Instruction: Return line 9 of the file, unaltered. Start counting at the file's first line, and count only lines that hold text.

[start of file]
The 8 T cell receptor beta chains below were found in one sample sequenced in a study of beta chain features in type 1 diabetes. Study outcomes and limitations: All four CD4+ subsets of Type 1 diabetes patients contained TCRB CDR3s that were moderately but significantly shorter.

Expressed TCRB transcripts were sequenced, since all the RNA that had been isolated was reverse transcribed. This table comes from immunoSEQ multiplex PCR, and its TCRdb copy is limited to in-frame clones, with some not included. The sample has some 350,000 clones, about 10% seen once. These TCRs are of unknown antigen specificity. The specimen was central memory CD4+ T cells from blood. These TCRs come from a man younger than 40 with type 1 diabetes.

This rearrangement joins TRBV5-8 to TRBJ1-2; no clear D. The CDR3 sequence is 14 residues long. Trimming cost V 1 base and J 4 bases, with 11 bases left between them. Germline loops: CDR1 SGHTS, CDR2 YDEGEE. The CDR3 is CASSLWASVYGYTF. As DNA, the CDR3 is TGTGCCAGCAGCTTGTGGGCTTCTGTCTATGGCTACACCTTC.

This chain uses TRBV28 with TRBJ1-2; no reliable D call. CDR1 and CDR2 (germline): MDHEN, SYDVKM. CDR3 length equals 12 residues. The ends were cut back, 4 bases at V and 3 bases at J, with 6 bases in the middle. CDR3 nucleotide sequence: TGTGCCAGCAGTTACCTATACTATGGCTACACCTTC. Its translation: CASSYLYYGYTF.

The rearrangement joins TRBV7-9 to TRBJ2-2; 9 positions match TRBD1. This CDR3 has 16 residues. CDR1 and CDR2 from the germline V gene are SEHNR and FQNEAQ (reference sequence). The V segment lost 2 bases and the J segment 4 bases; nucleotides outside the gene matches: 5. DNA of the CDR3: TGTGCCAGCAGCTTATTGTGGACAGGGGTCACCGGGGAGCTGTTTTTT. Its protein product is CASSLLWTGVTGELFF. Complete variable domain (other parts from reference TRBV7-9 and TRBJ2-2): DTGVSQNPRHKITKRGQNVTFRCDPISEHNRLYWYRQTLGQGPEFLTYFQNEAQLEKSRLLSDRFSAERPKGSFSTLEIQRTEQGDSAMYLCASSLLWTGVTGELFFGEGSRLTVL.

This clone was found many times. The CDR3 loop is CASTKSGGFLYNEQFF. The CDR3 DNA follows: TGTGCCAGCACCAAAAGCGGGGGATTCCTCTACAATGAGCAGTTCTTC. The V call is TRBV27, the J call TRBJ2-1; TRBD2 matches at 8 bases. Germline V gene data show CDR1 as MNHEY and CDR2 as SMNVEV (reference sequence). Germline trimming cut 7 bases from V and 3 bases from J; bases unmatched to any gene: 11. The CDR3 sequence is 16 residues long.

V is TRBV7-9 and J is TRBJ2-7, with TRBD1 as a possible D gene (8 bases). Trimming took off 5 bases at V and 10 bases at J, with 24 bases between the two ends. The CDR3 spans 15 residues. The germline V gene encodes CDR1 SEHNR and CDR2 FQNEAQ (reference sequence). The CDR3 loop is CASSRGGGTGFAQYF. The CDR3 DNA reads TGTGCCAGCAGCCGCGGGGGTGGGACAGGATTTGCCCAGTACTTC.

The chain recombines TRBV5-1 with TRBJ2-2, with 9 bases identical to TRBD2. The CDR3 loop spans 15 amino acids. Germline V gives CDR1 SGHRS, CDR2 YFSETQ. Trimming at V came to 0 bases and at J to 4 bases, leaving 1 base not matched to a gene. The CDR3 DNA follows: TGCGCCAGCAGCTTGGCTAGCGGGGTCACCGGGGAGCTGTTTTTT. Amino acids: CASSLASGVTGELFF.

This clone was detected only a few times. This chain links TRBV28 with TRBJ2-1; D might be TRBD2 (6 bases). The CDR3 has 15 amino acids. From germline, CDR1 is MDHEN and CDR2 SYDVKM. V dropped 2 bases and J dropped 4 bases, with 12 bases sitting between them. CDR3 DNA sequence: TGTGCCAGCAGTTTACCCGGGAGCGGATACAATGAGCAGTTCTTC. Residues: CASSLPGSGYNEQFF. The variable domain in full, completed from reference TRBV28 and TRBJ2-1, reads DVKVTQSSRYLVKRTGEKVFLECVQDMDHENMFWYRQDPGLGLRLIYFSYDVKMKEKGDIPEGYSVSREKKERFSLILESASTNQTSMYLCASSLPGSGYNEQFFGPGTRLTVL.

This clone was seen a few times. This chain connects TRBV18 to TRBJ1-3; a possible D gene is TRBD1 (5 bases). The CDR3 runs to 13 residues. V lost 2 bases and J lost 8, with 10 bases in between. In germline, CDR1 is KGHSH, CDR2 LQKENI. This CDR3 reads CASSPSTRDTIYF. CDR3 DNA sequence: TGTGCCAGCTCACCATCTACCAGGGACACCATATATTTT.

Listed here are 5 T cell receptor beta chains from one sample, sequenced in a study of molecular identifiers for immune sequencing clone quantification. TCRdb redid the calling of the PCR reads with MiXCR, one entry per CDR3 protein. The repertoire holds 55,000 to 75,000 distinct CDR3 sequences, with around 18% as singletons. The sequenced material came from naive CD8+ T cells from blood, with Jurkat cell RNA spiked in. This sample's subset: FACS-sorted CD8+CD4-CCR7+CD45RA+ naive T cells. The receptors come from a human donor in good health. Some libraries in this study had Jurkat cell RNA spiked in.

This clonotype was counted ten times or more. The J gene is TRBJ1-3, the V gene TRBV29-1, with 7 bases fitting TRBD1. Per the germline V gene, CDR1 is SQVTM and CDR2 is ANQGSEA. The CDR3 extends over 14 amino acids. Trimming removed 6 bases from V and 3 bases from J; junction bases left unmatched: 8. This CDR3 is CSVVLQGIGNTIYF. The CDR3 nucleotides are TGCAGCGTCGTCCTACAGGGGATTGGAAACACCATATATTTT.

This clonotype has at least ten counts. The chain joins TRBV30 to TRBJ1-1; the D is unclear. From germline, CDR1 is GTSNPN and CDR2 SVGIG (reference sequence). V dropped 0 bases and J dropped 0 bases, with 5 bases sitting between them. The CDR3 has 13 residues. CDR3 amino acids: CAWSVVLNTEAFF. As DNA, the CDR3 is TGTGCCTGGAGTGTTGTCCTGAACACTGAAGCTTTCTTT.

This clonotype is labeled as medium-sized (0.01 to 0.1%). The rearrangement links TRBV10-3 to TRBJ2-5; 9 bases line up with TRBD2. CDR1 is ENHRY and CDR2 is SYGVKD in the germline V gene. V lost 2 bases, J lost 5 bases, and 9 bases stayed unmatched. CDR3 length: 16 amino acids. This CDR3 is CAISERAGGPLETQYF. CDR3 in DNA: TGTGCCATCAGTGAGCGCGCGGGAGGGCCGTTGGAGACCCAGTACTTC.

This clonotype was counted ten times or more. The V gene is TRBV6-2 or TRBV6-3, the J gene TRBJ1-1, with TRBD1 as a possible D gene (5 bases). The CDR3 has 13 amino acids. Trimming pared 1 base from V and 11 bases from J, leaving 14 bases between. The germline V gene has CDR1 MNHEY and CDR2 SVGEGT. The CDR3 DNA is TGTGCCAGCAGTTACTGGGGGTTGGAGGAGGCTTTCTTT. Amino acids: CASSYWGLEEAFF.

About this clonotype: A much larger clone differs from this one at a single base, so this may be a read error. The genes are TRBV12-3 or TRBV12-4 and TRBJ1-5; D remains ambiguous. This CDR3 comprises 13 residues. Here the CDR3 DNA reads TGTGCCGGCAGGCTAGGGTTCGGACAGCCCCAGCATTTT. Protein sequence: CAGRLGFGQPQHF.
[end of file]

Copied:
This clone was detected only a few times. This chain links TRBV28 with TRBJ2-1; D might be TRBD2 (6 bases). The CDR3 has 15 amino acids. From germline, CDR1 is MDHEN and CDR2 SYDVKM. V dropped 2 bases and J dropped 4 bases, with 12 bases sitting between them. CDR3 DNA sequence: TGTGCCAGCAGTTTACCCGGGAGCGGATACAATGAGCAGTTCTTC. Residues: CASSLPGSGYNEQFF. The variable domain in full, completed from reference TRBV28 and TRBJ2-1, reads DVKVTQSSRYLVKRTGEKVFLECVQDMDHENMFWYRQDPGLGLRLIYFSYDVKMKEKGDIPEGYSVSREKKERFSLILESASTNQTSMYLCASSLPGSGYNEQFFGPGTRLTVL.